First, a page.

Bucknotes 10/11

Dave Biddle is back with more Bucknotes, and today he talks about Richard McNutt, the deep pass, Purdue's quarterback, Maurice and Coach Spencer, and more.

We learned earlier this week that junior cornerback Richard McNutt's career is likely over as a Buckeye. McNutt's chronic ankle problem simply reached the point of no return. If last week's game was in fact his final game at OSU, it was nice that it came against Northwestern, a team from his home-state (McNutt is from Park Forest, Ill.).

McNutt is a player that became popular with the fans because of his name and even had a tongue-in-cheek Heisman campaign started up by some OSU students. But he was also a very popular guy among his teammates for his laid-back, personable attitude. McNutt also showed a lot of toughness throwing his small body (5-10, 170) around, and playing on a bum ankle, and I wish him the best.

Seems like the junior quarterback is now throwing the ball harder and with tighter spirals than he was earlier in the season. Krenzel is still underthrowing the deep balls, but he hasn't thrown any "lame ducks" of late and has been accurate with the intermediate routes. And Krenzel continues to prove that he is more than capable as a scrambler.

My gripe about Krenzel? His play-action fakes are weak. I love play-action and it's bound to work with OSU being a running-team, but Krenzel needs to do a better job of selling the fakes. He just kind of holds the ball out there half-assed. You need to put the ball in the bread-basket of the running back, then pull it back and really sell it. Hopefully this is something Krenzel continues to work at because it's obvious to me when he's actually going to hand the ball off, or when it's a fake, so it's probably obvious to the defense too. It's like a baseball pitcher that tips his pitches.

As for the long balls, I must say that I am encouraged that the Bucks are taking some shots deep (about 6-7 per game). Eventually, they are going to hit a couple in the same game, probably when Krenzel learns to lead his speedy receivers. Hopefully it clicks next week against Wisconsin, or the week after against Penn State, because they'll need to do more than just run the ball to win those games.

True freshman Brandon Kirsch looked very impressive in Purdue's 31-28 loss against Iowa last week. Kirsch, subbing for the ineffective Kyle Orton, led the Boilers to two straight long TD drives in the fourth quarter, turning a 24-14 deficit into a 28-24 lead. This kid looked good throwing the ball and especially running it. Of course, Purdue's soft defense allowed Iowa to march right down the field for the game-winning touchdown, but Kirsch is going to be a player.

Anyone notice how defenders bounce off of Ben Hartsock? After pulling in a catch, the big tight end always puts his head down and goes north and south. It's always fun to watch this wrecking ball in action. And Hartsock has much better hands than most people expected. Hopefully we'll see him and the running backs get more chances in the passing game.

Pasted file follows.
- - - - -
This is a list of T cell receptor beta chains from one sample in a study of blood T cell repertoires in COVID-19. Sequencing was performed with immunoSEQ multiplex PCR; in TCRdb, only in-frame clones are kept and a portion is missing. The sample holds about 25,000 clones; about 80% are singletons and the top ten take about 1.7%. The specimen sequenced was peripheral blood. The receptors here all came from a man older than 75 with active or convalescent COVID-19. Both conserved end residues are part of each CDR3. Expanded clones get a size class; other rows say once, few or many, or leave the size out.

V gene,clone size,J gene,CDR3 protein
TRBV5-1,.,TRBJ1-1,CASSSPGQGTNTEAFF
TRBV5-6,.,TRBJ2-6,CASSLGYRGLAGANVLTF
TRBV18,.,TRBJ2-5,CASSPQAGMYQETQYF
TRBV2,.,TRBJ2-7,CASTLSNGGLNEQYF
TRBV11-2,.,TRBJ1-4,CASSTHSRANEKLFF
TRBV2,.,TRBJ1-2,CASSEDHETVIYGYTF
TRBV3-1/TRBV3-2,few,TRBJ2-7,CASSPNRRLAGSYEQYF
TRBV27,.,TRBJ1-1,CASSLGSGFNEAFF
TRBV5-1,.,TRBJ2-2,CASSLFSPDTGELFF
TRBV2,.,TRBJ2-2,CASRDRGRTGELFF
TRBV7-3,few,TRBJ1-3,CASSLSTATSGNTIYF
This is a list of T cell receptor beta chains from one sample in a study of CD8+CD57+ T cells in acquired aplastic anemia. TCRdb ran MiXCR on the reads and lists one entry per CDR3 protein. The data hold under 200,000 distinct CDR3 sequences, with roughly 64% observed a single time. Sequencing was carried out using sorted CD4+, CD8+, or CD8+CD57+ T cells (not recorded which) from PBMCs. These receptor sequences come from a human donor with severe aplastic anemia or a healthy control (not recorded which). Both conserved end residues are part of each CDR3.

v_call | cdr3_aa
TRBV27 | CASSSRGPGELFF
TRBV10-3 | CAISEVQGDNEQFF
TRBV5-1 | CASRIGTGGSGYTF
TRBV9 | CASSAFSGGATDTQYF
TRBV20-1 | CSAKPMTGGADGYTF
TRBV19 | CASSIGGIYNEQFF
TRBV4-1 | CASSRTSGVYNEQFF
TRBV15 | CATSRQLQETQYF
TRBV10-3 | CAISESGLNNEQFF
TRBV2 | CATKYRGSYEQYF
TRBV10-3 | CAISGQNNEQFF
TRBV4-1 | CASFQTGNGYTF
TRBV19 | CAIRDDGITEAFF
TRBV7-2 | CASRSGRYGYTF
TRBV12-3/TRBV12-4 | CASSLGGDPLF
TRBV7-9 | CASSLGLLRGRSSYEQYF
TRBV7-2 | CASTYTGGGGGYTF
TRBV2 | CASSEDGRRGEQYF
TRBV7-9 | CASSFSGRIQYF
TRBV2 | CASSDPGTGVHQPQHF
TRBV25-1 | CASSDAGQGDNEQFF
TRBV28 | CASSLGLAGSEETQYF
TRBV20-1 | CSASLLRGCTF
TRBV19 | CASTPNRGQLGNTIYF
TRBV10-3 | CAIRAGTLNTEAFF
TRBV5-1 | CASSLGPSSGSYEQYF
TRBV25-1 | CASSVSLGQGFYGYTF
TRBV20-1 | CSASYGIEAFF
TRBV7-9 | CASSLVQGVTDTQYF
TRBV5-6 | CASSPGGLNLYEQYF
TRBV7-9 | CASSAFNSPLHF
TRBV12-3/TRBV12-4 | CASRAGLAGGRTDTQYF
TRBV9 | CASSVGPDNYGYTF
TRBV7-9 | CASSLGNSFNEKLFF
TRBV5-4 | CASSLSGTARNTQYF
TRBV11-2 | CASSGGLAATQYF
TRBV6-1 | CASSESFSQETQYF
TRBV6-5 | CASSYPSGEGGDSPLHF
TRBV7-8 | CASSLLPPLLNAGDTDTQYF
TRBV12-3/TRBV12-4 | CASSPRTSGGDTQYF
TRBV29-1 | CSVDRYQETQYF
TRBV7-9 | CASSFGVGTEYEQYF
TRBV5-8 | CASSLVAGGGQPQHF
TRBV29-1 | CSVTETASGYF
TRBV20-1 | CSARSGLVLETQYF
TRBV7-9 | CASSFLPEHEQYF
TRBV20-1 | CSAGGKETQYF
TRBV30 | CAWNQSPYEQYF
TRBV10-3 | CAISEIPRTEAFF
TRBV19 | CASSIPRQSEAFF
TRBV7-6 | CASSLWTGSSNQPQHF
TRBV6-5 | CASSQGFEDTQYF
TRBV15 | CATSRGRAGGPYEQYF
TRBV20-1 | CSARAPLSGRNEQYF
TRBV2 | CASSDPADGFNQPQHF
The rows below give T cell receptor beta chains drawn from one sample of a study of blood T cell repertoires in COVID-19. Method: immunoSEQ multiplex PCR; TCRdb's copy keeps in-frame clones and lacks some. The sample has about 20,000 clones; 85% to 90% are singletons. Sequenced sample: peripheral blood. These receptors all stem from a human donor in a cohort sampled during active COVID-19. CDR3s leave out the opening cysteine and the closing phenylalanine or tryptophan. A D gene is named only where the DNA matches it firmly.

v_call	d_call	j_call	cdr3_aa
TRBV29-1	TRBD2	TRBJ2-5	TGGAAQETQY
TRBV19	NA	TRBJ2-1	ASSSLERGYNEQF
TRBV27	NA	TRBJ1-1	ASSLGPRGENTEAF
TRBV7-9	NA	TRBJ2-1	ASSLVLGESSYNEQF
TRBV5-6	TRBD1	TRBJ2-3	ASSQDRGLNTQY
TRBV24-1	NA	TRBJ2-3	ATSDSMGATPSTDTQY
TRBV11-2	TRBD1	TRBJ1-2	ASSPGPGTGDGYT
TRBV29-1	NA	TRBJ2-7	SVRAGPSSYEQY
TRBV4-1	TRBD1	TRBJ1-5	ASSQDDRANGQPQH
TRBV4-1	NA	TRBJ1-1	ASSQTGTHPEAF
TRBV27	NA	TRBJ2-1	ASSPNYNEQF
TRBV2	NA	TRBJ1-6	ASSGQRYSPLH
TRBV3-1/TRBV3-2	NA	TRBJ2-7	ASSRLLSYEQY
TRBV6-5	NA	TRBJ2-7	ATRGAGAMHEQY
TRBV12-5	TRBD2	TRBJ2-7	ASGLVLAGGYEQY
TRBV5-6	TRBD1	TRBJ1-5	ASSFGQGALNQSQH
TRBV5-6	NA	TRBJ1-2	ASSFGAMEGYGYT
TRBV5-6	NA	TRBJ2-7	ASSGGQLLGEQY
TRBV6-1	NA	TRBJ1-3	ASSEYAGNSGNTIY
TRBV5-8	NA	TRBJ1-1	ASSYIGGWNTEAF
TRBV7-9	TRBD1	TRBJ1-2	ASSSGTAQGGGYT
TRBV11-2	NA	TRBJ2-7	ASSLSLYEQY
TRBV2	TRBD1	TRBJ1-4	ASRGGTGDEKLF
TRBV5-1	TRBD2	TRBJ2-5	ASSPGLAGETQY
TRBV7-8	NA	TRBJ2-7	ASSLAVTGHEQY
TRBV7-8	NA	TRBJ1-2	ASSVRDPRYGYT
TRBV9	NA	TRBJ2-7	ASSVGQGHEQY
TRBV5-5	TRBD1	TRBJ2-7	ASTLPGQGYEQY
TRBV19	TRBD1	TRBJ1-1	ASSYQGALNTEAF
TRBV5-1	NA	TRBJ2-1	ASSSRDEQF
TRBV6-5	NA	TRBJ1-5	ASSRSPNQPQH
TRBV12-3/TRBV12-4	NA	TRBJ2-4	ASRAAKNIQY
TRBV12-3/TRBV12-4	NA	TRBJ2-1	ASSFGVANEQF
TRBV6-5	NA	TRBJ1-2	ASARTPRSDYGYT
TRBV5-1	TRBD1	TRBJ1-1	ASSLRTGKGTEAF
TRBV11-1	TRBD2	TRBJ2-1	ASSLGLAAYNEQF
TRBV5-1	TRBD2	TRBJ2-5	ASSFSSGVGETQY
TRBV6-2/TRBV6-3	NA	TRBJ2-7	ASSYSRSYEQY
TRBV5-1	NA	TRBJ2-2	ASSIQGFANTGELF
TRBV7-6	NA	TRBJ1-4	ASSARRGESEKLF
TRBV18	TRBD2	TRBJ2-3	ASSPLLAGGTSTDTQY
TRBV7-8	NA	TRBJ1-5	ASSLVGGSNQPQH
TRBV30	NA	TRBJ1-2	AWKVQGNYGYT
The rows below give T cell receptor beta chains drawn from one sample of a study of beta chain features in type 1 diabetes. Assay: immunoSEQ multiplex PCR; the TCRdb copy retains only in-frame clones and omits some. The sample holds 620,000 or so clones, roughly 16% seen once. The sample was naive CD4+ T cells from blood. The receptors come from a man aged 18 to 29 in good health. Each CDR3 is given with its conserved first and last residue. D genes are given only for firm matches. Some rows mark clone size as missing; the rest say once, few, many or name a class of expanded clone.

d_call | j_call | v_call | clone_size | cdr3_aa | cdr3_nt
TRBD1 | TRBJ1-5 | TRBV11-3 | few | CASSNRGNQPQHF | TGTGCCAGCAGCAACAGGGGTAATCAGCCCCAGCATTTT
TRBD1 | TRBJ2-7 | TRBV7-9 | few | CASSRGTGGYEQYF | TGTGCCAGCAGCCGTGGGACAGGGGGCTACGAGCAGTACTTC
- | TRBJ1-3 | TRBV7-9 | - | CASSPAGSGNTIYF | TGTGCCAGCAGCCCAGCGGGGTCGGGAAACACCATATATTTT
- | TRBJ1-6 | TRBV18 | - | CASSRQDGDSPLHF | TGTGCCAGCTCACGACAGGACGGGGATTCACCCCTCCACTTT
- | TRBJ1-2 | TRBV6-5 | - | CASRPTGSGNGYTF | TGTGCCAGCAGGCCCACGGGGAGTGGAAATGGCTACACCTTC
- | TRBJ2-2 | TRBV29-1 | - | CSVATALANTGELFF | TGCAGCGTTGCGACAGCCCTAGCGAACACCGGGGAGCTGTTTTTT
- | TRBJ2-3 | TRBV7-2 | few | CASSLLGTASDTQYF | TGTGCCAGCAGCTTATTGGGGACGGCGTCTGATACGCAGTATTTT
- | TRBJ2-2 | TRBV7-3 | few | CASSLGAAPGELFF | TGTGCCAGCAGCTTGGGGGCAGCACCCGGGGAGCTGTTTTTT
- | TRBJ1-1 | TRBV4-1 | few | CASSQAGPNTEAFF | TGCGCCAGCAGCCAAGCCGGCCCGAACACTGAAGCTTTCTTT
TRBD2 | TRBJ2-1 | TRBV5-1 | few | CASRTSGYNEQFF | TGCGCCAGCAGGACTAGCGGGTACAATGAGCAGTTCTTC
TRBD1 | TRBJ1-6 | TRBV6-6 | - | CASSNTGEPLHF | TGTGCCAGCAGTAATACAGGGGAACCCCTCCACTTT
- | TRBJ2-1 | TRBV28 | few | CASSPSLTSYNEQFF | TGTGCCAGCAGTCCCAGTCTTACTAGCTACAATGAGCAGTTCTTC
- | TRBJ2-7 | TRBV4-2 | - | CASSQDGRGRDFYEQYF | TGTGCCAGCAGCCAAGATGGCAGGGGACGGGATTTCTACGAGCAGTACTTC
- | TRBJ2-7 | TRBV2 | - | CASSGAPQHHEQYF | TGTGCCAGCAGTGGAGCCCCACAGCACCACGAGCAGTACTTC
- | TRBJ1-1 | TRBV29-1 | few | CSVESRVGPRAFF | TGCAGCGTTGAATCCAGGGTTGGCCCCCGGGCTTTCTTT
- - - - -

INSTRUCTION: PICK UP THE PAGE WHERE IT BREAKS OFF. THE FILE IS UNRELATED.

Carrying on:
Absolutely. Granted, the Bucks were not impressive against Northwestern last week, but neither was No. 2 Texas (barely heat Oklahoma State), No. 3 Oklahoma (barely beat Missouri), or No. 4 Virginia Tech (Boston College gift-wrapped that Thursday night game with turnovers). And No. 6 Georgia's win over a very average Alabama team wasn't that impressive to me either.

So, it might be kind of a down year for the 2-6 teams, but the Buckeyes deserve to be there. I would say their 25-7 win over Washington State is the most impressive win that any of the other 2-6 teams have had so far this year. Obviously, that will change this week as Texas and Oklahoma square off in Dallas.

If Derek Morris' dad demanded that Derek started, or got any playing time at all this year, Jim Tressel did the right thing in letting him go. This locker room did not need a cancer and the campus definitely did not need a father posing as a Leigh Steinberg wannabe.

That said, If Morris simply didn't want to redshirt, I don't see the problem. This kid wasn't going to stay four years at OSU, let alone five, so redshirting him would have made no sense anyway. I don't think he would have been able to help the team much this year, but if he was qualified, why not give him a shot to at least crack the two-deep?

What do I think happened? His dad probably did demand "some" playing time right away and you just don't do that with Tressel. Some coaches might have compromised their integrity to keep a talent like Morris, but not Tress.

Tim Spencer had this to say earlier in the week about what he expects from his running backs. "When you go out there as a running back at Ohio State, you represent every running back that came before you. Ohio State is bigger than Tim Spencer, Eddie George, or Maurice Clarett and we have a responsibility to uphold the tradition."

That is a lot to live up to, but it's true. It's why guys like Archie Griffin and George watch what Clarett is doing with great pride. Spencer wanted to drill home the fact that Clarett needs to keep all the great OSU RB's in the back of his mind next time something doesn't go his way. He is representing all of their accomplishments and needs to keep his emotions in check.

But Maurice will be fine. All you need to know is how hard he practices and how much he loves the game. Sit back and enjoy as No. 13 carries the Bucks through the meat of the schedule.

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